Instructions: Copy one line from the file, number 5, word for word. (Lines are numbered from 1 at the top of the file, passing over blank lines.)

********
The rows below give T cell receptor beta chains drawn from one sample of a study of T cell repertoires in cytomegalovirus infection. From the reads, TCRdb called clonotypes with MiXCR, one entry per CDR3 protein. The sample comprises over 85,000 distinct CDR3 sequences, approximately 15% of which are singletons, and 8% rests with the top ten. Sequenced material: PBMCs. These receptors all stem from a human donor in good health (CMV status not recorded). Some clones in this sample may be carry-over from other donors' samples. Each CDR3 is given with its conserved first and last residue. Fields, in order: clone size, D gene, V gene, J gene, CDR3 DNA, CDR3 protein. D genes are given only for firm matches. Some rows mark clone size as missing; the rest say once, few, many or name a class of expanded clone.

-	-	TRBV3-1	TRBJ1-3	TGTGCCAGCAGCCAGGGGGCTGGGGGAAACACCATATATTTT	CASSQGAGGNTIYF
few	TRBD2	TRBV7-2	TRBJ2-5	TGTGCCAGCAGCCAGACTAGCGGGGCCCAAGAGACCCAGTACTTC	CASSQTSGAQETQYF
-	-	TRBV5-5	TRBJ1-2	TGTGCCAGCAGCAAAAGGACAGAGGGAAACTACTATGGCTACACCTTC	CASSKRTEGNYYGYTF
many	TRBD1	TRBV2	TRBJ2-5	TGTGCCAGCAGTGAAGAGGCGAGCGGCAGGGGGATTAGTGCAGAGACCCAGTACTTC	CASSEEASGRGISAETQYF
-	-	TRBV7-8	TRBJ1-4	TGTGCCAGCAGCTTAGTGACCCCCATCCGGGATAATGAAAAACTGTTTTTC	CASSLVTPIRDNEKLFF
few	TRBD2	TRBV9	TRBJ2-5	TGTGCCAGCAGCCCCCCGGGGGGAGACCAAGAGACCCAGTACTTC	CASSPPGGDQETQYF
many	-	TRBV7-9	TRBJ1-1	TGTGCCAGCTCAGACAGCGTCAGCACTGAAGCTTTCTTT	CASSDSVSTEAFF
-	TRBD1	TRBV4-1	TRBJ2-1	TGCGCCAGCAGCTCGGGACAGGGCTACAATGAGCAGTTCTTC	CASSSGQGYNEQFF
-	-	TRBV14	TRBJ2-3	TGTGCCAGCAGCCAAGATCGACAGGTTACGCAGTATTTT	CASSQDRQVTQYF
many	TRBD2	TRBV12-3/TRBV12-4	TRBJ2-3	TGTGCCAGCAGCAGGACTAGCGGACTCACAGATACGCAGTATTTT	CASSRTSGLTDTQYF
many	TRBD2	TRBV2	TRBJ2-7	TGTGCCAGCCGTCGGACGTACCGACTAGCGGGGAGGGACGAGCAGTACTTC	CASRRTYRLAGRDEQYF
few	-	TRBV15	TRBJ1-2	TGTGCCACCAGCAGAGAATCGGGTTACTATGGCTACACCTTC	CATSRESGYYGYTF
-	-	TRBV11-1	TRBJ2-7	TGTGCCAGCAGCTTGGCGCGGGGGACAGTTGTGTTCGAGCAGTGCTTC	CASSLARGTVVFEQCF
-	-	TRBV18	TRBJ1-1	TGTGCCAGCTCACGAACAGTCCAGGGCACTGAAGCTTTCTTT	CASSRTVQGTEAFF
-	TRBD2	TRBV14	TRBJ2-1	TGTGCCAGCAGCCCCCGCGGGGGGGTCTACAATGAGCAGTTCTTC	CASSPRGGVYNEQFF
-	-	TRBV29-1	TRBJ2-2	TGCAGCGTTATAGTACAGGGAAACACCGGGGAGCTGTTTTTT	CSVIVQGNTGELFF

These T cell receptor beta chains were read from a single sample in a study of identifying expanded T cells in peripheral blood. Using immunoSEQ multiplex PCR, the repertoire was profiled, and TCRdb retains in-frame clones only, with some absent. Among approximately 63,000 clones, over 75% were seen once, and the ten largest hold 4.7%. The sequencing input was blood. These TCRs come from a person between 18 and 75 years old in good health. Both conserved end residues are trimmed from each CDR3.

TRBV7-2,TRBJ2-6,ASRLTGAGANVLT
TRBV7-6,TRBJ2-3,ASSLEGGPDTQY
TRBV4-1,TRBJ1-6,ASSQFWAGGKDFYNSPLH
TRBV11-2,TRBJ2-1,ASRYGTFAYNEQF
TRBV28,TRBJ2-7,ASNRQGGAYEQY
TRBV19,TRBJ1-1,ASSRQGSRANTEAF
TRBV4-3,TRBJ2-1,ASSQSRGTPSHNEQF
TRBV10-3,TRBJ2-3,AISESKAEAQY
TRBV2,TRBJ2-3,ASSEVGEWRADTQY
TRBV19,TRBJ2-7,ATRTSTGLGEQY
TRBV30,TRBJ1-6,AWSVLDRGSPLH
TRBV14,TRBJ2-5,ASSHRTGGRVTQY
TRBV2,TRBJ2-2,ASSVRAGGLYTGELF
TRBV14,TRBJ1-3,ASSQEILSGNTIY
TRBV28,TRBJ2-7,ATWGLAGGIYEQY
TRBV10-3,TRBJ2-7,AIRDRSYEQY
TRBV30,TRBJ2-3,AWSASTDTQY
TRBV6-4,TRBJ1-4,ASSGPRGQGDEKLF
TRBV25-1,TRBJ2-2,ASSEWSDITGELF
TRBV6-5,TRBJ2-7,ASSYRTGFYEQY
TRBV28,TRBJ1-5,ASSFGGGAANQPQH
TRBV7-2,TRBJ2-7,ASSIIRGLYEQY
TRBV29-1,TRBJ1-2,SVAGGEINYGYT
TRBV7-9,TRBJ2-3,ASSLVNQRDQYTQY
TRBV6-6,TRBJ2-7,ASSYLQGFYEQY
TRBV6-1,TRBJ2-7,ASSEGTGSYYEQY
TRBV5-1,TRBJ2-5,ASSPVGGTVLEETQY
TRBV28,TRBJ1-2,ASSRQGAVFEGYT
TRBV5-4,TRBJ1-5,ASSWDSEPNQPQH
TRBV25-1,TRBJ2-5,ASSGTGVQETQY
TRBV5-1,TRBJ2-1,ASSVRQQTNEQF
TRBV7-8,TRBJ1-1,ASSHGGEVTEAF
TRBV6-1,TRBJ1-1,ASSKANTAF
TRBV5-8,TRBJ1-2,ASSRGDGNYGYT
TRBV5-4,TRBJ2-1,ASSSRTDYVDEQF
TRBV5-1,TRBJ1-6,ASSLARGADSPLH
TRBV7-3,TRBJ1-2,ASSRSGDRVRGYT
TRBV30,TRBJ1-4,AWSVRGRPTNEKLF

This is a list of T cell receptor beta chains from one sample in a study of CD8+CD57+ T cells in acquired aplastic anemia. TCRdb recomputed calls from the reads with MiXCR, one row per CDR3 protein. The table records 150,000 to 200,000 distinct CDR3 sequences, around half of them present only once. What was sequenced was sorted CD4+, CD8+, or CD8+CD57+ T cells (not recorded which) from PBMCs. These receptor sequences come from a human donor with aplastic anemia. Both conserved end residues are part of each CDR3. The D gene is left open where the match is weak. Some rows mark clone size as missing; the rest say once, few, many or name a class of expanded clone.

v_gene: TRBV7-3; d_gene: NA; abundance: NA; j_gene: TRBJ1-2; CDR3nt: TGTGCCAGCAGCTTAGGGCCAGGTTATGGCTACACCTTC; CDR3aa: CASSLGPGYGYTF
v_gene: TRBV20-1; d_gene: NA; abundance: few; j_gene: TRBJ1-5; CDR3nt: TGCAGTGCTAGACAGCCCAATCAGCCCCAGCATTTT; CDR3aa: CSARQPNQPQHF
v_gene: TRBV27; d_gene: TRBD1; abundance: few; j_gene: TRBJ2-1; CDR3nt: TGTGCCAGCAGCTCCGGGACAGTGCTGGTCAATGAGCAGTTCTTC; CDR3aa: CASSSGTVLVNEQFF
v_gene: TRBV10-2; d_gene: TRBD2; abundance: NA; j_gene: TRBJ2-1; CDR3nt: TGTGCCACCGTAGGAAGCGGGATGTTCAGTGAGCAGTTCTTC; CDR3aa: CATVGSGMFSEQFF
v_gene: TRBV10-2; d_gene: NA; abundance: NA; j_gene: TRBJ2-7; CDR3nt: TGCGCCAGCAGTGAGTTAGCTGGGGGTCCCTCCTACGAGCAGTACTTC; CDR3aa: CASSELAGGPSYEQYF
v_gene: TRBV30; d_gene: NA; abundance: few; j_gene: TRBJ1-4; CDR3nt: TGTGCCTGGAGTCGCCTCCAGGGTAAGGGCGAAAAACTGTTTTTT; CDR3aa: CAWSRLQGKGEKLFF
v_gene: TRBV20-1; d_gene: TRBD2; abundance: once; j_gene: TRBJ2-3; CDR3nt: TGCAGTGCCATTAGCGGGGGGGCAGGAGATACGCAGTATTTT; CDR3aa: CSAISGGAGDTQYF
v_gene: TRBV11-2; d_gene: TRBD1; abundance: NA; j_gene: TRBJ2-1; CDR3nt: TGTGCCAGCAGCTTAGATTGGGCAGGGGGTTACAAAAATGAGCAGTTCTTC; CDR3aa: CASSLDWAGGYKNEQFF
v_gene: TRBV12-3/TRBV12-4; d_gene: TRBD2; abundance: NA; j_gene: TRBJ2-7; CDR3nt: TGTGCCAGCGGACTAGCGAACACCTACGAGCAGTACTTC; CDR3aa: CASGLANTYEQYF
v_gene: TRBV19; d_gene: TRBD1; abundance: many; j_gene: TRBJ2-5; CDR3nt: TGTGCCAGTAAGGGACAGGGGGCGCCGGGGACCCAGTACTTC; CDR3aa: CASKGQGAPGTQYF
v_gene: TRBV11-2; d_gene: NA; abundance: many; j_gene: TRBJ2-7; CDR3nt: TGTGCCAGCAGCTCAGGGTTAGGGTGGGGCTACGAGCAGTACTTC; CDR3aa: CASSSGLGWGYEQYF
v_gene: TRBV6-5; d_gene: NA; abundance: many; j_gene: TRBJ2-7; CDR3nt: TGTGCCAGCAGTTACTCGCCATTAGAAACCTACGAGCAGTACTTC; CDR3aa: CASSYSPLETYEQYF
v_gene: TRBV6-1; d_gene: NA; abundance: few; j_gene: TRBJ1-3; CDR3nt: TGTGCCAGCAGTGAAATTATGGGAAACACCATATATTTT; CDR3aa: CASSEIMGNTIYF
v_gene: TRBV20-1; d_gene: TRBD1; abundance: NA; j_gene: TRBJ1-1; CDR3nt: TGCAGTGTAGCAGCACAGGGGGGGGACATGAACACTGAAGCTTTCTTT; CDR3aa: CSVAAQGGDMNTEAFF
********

many	TRBD1	TRBV2	TRBJ2-5	TGTGCCAGCAGTGAAGAGGCGAGCGGCAGGGGGATTAGTGCAGAGACCCAGTACTTC	CASSEEASGRGISAETQYF